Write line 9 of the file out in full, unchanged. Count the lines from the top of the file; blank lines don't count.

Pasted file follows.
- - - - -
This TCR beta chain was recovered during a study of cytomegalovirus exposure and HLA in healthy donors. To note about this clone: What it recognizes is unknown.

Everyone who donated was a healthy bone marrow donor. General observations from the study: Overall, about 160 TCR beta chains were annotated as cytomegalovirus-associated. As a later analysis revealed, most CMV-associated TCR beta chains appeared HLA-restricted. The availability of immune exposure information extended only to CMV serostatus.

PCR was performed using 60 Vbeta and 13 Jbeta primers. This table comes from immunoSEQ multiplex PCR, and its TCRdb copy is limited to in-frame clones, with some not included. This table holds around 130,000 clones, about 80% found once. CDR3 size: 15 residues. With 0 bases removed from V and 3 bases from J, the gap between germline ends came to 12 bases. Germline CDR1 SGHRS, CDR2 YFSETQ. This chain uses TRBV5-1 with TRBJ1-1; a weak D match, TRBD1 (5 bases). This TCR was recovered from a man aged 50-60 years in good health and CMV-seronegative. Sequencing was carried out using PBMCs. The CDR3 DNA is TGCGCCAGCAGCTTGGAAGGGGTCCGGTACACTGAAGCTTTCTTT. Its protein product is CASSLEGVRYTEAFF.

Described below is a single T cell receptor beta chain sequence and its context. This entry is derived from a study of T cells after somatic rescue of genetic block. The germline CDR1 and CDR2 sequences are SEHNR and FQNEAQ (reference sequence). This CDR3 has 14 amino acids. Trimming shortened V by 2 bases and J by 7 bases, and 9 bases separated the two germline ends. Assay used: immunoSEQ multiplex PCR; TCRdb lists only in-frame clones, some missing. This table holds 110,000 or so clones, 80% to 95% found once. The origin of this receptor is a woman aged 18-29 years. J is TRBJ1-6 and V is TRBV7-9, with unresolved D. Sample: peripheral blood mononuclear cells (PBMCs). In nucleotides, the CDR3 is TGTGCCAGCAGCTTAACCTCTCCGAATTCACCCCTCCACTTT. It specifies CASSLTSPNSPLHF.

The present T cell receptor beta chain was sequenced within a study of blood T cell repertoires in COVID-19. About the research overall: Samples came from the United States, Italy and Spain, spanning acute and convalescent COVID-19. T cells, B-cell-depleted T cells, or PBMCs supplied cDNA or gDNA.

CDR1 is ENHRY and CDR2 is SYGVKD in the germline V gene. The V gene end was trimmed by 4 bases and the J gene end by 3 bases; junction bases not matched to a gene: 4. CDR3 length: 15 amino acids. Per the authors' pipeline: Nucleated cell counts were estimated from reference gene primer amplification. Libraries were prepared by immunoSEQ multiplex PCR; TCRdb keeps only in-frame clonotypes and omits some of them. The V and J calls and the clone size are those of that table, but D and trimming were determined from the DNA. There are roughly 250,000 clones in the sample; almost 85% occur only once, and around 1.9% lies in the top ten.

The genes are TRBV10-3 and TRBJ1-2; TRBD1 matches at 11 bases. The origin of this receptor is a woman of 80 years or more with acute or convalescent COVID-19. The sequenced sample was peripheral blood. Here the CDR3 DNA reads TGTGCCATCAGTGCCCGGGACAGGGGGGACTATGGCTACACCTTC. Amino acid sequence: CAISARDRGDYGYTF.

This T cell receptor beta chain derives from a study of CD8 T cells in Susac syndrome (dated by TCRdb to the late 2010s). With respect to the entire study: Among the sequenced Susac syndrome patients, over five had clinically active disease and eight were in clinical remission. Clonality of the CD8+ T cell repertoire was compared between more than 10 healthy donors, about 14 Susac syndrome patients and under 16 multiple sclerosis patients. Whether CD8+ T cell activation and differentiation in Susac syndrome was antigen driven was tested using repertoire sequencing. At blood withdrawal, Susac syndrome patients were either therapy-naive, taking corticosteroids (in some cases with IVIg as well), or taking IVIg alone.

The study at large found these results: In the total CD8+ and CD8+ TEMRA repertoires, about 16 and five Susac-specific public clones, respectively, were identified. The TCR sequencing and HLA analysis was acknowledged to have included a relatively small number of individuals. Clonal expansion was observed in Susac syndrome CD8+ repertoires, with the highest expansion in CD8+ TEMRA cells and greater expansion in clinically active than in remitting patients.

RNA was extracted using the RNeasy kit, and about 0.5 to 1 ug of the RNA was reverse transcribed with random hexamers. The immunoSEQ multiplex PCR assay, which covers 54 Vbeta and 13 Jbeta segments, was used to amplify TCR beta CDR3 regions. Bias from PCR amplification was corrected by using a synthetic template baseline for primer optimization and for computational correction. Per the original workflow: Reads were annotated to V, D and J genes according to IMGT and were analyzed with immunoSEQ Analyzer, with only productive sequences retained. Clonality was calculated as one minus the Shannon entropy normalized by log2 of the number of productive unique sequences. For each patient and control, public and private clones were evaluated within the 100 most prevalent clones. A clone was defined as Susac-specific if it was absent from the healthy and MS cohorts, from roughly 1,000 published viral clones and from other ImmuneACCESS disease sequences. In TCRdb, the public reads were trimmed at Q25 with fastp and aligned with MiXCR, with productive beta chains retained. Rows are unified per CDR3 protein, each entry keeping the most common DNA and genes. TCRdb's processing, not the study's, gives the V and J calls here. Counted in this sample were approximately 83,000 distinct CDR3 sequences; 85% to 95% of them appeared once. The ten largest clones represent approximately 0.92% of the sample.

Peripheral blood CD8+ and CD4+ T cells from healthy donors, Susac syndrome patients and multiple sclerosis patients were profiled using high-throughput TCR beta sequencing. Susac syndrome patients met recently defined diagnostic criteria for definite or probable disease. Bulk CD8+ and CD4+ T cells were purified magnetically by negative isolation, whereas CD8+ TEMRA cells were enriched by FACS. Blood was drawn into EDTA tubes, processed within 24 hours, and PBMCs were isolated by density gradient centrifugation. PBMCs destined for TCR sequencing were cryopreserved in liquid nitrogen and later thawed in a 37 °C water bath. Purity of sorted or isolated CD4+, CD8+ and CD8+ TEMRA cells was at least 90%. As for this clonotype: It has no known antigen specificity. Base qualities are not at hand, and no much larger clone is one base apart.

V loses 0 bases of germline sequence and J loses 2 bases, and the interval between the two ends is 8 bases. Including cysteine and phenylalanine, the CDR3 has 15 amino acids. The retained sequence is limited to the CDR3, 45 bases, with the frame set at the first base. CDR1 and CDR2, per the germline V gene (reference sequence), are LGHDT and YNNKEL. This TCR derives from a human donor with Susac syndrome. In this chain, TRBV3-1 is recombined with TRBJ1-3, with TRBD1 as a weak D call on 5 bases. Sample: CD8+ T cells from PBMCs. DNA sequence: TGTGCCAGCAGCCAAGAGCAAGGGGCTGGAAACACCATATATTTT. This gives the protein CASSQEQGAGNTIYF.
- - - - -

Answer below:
The study at large found these results: In the total CD8+ and CD8+ TEMRA repertoires, about 16 and five Susac-specific public clones, respectively, were identified. The TCR sequencing and HLA analysis was acknowledged to have included a relatively small number of individuals. Clonal expansion was observed in Susac syndrome CD8+ repertoires, with the highest expansion in CD8+ TEMRA cells and greater expansion in clinically active than in remitting patients.